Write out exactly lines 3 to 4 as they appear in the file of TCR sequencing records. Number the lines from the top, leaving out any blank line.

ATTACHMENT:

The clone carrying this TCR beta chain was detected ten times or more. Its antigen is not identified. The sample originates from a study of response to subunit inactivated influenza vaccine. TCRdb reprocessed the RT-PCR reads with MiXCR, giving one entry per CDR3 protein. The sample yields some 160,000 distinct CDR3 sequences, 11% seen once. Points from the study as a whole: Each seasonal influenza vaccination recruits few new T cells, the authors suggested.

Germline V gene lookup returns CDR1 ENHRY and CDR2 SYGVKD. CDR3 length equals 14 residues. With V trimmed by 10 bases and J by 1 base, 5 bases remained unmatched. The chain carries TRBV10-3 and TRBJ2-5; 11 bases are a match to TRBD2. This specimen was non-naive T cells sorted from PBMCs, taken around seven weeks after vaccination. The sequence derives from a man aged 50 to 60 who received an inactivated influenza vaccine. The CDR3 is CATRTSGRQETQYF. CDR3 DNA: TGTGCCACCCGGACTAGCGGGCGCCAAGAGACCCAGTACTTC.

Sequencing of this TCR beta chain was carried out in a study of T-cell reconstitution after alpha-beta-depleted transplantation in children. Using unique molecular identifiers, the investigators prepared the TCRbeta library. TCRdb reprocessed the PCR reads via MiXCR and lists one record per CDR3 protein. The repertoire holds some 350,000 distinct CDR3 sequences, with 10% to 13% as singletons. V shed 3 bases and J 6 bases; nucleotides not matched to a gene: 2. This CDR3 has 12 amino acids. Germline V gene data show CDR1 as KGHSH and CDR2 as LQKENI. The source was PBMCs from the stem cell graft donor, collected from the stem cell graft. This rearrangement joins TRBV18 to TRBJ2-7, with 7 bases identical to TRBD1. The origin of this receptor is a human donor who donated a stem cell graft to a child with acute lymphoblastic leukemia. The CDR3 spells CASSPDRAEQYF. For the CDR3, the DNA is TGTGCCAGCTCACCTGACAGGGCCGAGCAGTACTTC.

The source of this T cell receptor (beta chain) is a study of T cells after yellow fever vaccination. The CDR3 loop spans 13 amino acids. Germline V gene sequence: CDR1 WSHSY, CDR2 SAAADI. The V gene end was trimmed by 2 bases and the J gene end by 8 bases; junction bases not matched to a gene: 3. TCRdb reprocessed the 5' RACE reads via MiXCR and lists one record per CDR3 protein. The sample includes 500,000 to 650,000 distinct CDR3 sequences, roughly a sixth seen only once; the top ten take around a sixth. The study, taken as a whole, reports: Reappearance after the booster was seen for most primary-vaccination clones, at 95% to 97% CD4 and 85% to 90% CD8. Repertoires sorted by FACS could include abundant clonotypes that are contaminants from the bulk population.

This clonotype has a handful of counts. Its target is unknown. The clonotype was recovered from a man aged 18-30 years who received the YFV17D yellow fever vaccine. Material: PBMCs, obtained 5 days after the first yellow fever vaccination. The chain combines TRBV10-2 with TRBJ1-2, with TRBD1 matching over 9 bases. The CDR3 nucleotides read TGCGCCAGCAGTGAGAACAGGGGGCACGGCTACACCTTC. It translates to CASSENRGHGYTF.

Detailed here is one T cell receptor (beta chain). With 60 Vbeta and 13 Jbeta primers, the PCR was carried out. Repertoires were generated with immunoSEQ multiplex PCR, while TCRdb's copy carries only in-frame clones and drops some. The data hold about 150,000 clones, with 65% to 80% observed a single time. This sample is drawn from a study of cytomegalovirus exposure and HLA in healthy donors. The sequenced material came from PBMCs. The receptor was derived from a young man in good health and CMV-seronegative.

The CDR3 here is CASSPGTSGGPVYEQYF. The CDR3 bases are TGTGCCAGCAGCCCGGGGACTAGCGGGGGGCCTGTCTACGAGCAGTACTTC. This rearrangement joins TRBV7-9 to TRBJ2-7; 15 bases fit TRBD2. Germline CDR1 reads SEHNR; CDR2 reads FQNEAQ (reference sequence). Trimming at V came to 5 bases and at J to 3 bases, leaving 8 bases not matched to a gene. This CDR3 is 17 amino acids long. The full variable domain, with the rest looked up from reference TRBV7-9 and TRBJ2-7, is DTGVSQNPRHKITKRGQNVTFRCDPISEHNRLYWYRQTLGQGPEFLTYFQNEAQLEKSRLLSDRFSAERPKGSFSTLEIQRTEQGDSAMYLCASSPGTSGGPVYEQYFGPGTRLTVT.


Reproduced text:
Sequencing of this TCR beta chain was carried out in a study of T-cell reconstitution after alpha-beta-depleted transplantation in children. Using unique molecular identifiers, the investigators prepared the TCRbeta library. TCRdb reprocessed the PCR reads via MiXCR and lists one record per CDR3 protein. The repertoire holds some 350,000 distinct CDR3 sequences, with 10% to 13% as singletons. V shed 3 bases and J 6 bases; nucleotides not matched to a gene: 2. This CDR3 has 12 amino acids. Germline V gene data show CDR1 as KGHSH and CDR2 as LQKENI. The source was PBMCs from the stem cell graft donor, collected from the stem cell graft. This rearrangement joins TRBV18 to TRBJ2-7, with 7 bases identical to TRBD1. The origin of this receptor is a human donor who donated a stem cell graft to a child with acute lymphoblastic leukemia. The CDR3 spells CASSPDRAEQYF. For the CDR3, the DNA is TGTGCCAGCTCACCTGACAGGGCCGAGCAGTACTTC.

The source of this T cell receptor (beta chain) is a study of T cells after yellow fever vaccination. The CDR3 loop spans 13 amino acids. Germline V gene sequence: CDR1 WSHSY, CDR2 SAAADI. The V gene end was trimmed by 2 bases and the J gene end by 8 bases; junction bases not matched to a gene: 3. TCRdb reprocessed the 5' RACE reads via MiXCR and lists one record per CDR3 protein. The sample includes 500,000 to 650,000 distinct CDR3 sequences, roughly a sixth seen only once; the top ten take around a sixth. The study, taken as a whole, reports: Reappearance after the booster was seen for most primary-vaccination clones, at 95% to 97% CD4 and 85% to 90% CD8. Repertoires sorted by FACS could include abundant clonotypes that are contaminants from the bulk population.